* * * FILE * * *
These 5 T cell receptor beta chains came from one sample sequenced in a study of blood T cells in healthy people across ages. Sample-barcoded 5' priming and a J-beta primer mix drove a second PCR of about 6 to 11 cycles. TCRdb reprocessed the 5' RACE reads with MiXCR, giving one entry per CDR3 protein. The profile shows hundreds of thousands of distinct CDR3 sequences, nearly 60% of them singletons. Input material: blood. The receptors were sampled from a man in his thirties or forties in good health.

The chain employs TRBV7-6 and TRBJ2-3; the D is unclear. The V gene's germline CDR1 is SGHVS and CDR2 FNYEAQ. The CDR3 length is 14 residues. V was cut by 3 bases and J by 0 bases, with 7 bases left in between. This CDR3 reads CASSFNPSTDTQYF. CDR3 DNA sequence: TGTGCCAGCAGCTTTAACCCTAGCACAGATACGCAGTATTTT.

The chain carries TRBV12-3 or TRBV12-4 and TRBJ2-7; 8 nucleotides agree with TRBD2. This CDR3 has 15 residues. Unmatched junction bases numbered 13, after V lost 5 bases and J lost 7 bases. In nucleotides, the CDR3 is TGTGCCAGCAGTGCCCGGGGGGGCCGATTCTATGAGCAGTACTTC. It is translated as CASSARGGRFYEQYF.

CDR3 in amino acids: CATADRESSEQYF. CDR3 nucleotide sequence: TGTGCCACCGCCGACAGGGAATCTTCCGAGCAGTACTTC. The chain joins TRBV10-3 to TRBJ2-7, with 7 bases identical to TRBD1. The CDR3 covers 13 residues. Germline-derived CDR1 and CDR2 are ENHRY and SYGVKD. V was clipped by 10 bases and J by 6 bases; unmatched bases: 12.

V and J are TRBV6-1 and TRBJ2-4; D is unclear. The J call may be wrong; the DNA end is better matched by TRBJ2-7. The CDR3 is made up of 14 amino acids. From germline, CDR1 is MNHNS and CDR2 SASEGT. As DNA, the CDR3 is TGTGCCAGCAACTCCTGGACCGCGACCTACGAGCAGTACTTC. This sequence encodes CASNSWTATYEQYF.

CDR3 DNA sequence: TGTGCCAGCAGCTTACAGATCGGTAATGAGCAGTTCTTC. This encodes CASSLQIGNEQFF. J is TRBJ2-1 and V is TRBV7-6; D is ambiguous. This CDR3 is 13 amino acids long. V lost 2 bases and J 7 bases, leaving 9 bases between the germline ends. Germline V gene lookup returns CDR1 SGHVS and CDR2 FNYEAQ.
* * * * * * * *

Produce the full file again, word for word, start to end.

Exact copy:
These 5 T cell receptor beta chains came from one sample sequenced in a study of blood T cells in healthy people across ages. Sample-barcoded 5' priming and a J-beta primer mix drove a second PCR of about 6 to 11 cycles. TCRdb reprocessed the 5' RACE reads with MiXCR, giving one entry per CDR3 protein. The profile shows hundreds of thousands of distinct CDR3 sequences, nearly 60% of them singletons. Input material: blood. The receptors were sampled from a man in his thirties or forties in good health.

The chain employs TRBV7-6 and TRBJ2-3; the D is unclear. The V gene's germline CDR1 is SGHVS and CDR2 FNYEAQ. The CDR3 length is 14 residues. V was cut by 3 bases and J by 0 bases, with 7 bases left in between. This CDR3 reads CASSFNPSTDTQYF. CDR3 DNA sequence: TGTGCCAGCAGCTTTAACCCTAGCACAGATACGCAGTATTTT.

The chain carries TRBV12-3 or TRBV12-4 and TRBJ2-7; 8 nucleotides agree with TRBD2. This CDR3 has 15 residues. Unmatched junction bases numbered 13, after V lost 5 bases and J lost 7 bases. In nucleotides, the CDR3 is TGTGCCAGCAGTGCCCGGGGGGGCCGATTCTATGAGCAGTACTTC. It is translated as CASSARGGRFYEQYF.

CDR3 in amino acids: CATADRESSEQYF. CDR3 nucleotide sequence: TGTGCCACCGCCGACAGGGAATCTTCCGAGCAGTACTTC. The chain joins TRBV10-3 to TRBJ2-7, with 7 bases identical to TRBD1. The CDR3 covers 13 residues. Germline-derived CDR1 and CDR2 are ENHRY and SYGVKD. V was clipped by 10 bases and J by 6 bases; unmatched bases: 12.

V and J are TRBV6-1 and TRBJ2-4; D is unclear. The J call may be wrong; the DNA end is better matched by TRBJ2-7. The CDR3 is made up of 14 amino acids. From germline, CDR1 is MNHNS and CDR2 SASEGT. As DNA, the CDR3 is TGTGCCAGCAACTCCTGGACCGCGACCTACGAGCAGTACTTC. This sequence encodes CASNSWTATYEQYF.

CDR3 DNA sequence: TGTGCCAGCAGCTTACAGATCGGTAATGAGCAGTTCTTC. This encodes CASSLQIGNEQFF. J is TRBJ2-1 and V is TRBV7-6; D is ambiguous. This CDR3 is 13 amino acids long. V lost 2 bases and J 7 bases, leaving 9 bases between the germline ends. Germline V gene lookup returns CDR1 SGHVS and CDR2 FNYEAQ.